My upcycling project, as you may have guessed from my previous post, will be that of 19th century science graphics; in specific, a constellation / star chart. Star charts and atlases of that era are a particular favorite of mine within the larger aesthetic, and I’ve had the idea for this project in the back of my head for a while now, so it made sense to go with this for my first artifact.

Winter-spring northern hemisphere star chart from Smith’s Illustrated Astronomy, 1849. [1]

My current plan is to take a piece of scrap wood, cut it to a rectangle to mimic the papers these charts were printed on, and then engrave it with the pattern of a constellation and a caption beneath, using the pointed star and dashed line pattern common in star charts of the time such as above. This engraved piece will be the final product, unlike the engravings that made many actual prints by being an inverse guide for a painter to quickly color paper placed on top (to learn a bit more about engravings for prints, check out this article by the Met: https://www.metmuseum.org/about-the-met/collection-areas/drawings-and-prints/materials-and-techniques/printmaking/engraving) [2].

Chart of nebulae, Smith’s Illustrated Astronomy, 1849. [1]

There are two designs I’m considering; one with Orion and the caption ‘HOME.’, and one with Ursa Major and the caption ‘AWAY.’ or ‘YONDER.’ Both have meaning to me, though I will admit that the Orion design’s is stronger – I am not terribly superstitious, but about 80% of the time that I notice Orion in the sky, it is pointing me toward home. Further, calling the constellation ‘home’ has an interesting juxtaposition. Our solar system sits within the Milky Way’s Orion Arm, which also houses the stars of the constellation and the nebula it is named after. Yet, anybody in the 19th century couldn’t have known this, as we did not yet know that separate galaxies existed, let alone the spiral structure of our own.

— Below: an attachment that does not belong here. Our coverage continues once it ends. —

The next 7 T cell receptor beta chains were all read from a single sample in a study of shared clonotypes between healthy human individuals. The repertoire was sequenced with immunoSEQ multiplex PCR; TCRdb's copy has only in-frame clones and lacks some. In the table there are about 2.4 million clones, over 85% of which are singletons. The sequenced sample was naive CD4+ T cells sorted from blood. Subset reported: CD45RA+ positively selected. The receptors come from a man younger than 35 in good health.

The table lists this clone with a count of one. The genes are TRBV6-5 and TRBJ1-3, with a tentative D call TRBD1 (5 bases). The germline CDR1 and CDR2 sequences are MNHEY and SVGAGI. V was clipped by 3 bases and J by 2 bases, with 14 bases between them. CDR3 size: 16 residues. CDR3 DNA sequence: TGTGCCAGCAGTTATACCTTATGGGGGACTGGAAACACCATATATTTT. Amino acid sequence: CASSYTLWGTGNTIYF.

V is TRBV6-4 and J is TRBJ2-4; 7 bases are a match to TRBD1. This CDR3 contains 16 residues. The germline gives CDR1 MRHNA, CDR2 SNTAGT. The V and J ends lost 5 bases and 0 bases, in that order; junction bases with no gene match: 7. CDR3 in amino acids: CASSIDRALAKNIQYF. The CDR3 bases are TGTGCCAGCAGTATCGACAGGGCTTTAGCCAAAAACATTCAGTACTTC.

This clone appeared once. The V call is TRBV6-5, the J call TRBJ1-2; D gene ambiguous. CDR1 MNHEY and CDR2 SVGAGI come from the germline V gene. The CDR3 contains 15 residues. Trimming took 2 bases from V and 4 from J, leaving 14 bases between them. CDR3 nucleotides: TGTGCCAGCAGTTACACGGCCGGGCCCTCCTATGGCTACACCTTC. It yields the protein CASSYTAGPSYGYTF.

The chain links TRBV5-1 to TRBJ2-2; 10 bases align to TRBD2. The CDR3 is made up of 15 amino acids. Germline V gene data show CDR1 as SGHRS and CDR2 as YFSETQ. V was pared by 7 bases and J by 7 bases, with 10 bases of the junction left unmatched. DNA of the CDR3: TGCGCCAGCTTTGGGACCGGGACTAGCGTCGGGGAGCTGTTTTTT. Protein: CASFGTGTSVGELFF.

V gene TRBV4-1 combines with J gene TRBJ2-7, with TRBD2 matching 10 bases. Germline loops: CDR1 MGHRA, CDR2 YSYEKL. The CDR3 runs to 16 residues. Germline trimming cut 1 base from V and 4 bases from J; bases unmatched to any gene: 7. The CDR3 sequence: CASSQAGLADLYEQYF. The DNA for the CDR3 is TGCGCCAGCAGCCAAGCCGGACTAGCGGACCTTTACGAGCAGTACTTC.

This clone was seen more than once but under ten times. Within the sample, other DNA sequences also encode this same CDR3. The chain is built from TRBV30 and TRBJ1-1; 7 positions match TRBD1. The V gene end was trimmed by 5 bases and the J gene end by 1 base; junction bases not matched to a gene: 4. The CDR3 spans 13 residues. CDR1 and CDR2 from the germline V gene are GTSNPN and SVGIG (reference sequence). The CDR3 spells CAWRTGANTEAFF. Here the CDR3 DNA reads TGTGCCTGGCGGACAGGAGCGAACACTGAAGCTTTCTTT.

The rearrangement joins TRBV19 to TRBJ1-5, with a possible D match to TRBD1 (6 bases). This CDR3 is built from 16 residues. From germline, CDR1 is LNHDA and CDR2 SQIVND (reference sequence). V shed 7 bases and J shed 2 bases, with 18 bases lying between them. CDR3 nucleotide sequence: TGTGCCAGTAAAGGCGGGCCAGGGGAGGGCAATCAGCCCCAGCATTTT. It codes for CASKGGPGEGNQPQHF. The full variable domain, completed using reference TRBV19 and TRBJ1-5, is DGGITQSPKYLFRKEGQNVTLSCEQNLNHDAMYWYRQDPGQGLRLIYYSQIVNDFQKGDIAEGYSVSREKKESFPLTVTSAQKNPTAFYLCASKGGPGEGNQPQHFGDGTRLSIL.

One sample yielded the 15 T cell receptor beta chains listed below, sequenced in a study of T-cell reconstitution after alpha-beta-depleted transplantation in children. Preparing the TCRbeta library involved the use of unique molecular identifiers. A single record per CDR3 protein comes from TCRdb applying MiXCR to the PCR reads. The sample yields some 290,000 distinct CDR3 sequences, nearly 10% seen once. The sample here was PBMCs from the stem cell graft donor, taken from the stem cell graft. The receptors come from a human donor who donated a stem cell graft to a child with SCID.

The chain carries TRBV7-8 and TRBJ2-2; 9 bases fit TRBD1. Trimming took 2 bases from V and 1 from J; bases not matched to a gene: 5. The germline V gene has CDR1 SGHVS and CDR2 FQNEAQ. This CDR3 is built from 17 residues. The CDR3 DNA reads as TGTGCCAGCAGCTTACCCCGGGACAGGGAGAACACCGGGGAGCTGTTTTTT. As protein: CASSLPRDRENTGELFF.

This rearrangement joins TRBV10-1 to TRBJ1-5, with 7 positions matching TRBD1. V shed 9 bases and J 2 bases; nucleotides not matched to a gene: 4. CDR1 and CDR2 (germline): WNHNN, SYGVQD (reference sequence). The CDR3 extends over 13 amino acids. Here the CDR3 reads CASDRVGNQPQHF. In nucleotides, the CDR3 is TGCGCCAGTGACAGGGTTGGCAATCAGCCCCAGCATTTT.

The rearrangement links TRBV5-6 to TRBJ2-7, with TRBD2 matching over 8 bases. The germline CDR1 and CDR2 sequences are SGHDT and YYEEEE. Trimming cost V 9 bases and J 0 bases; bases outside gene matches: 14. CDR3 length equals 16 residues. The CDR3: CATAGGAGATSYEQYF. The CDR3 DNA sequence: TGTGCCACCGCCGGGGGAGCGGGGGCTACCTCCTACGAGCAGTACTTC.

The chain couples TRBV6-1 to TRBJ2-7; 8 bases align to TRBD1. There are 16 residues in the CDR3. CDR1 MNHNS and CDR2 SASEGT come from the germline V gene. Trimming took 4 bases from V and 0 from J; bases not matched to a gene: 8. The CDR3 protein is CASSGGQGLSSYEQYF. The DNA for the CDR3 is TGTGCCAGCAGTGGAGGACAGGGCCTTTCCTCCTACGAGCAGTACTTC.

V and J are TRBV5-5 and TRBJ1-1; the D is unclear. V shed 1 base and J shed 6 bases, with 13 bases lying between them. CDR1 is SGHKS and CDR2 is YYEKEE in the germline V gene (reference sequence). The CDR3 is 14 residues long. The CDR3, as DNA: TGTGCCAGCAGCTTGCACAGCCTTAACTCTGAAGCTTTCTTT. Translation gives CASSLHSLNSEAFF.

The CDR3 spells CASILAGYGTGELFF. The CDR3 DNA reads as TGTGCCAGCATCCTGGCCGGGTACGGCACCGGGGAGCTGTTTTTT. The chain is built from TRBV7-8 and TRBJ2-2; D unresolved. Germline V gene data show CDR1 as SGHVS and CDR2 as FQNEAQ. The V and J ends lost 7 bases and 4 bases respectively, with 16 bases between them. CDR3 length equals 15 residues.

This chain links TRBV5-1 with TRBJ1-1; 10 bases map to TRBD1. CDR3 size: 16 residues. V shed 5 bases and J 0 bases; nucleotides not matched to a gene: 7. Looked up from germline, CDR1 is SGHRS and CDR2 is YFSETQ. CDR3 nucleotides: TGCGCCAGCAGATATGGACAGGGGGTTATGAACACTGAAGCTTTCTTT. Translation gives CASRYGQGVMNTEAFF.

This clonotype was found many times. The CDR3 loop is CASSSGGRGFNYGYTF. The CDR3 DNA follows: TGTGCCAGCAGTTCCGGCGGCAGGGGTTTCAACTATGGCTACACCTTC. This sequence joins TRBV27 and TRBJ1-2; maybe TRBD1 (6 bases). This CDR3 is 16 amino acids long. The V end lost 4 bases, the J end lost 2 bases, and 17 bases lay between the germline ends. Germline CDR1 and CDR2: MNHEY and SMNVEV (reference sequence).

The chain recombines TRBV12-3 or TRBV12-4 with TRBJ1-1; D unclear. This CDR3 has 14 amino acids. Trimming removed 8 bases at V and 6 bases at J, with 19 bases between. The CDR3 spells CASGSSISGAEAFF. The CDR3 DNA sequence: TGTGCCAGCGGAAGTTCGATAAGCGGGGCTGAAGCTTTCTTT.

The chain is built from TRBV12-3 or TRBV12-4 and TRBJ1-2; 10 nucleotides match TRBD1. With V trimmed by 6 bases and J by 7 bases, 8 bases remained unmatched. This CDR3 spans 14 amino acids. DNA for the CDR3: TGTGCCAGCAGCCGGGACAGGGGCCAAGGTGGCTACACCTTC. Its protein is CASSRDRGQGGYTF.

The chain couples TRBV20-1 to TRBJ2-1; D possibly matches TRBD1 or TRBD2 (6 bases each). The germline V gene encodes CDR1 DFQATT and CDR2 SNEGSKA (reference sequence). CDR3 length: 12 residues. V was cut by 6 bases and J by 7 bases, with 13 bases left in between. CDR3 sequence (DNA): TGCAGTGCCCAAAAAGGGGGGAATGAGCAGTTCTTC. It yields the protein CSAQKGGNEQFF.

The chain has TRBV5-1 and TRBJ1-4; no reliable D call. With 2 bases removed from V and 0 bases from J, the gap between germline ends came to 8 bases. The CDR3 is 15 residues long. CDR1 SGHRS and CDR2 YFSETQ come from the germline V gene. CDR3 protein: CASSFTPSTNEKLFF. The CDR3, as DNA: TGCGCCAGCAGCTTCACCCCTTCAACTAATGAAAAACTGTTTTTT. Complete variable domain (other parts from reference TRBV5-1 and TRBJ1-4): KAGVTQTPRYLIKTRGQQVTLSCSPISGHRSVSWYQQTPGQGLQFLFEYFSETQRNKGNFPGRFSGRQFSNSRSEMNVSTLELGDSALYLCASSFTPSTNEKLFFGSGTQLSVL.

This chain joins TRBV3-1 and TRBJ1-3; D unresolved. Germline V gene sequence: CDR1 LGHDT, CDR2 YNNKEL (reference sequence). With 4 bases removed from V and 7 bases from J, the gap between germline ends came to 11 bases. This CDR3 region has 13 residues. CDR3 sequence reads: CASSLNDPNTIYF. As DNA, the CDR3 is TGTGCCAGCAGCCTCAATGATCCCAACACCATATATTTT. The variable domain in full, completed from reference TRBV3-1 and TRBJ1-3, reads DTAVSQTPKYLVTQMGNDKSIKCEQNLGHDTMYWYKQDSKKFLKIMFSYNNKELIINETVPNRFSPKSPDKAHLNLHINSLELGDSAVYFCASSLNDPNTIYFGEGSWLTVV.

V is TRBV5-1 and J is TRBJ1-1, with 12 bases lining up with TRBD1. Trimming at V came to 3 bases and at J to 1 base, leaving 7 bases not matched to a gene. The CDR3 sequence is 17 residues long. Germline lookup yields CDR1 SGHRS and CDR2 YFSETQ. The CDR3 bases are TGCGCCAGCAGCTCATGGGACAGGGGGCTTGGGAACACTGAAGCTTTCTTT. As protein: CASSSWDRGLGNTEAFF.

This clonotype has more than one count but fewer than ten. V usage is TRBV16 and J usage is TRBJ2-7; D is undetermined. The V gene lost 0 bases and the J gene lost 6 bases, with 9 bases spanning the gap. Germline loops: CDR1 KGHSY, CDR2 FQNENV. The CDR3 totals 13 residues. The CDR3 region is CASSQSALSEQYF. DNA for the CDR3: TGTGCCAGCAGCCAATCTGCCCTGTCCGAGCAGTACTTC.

I could either engrave the wood by hand or use a laser cutter. I think I’ll do it manually, as it’s more in the style of the originals (which were cut directly by the artist) and allows much-needed depth in the face. I suppose, also, that I could make it mirrored, as the templates would have been. While visually interesting, I am not sure if I can find artistic meaning or rationale in flipping it.

I was a bit worried about this concept, as in order to fit its aesthetic, it is necessarily two dimensional. Professor Hertzberg assures me that this still falls under the umbrella of ‘design,’ so I’m likely going to go ahead with this. There are a few other ideas floating in my mind, but none take to being made of upcycled materials quite as well.

Sources:

[1] Smith, Asa. Smith’s Illustrated Astronomy. Cady & Burgess, New York, 1849. https://library.si.edu/digital-library/book/smithquotsillus00smit.

[2] “Engraving” The Metropolitan Museum of Art, https://www.metmuseum.org/about-the-met/collection-areas/drawings-and-prints/materials-and-techniques/printmaking/engraving. Accessed 31 January 2024.

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2 Comments. Leave new

  • Hi Lavender, I love this idea! I will be very curious to see how you decide to implement this idea. How do you plan to do the colors? Would you do an inverted color scheme where the wood is light and the stars are engraved black? At an initial glance, it seems it would be difficult to cause the stars to be white and the background be black simply because you are engraving the wood which inherently turns it black. Alternatively you could go through after and paint it, but that would cover up the engraved aspect. I’m excited to see what you decide to go with.

    Reply
  • Alex Fitzgerald
    February 1, 2024 2:36 pm

    Hey Lavender! This seems like a really cool idea! I appreciated that you added background on why you were choosing this project and specific constellation. Do you have an idea for how large you are going to make it?

    Reply

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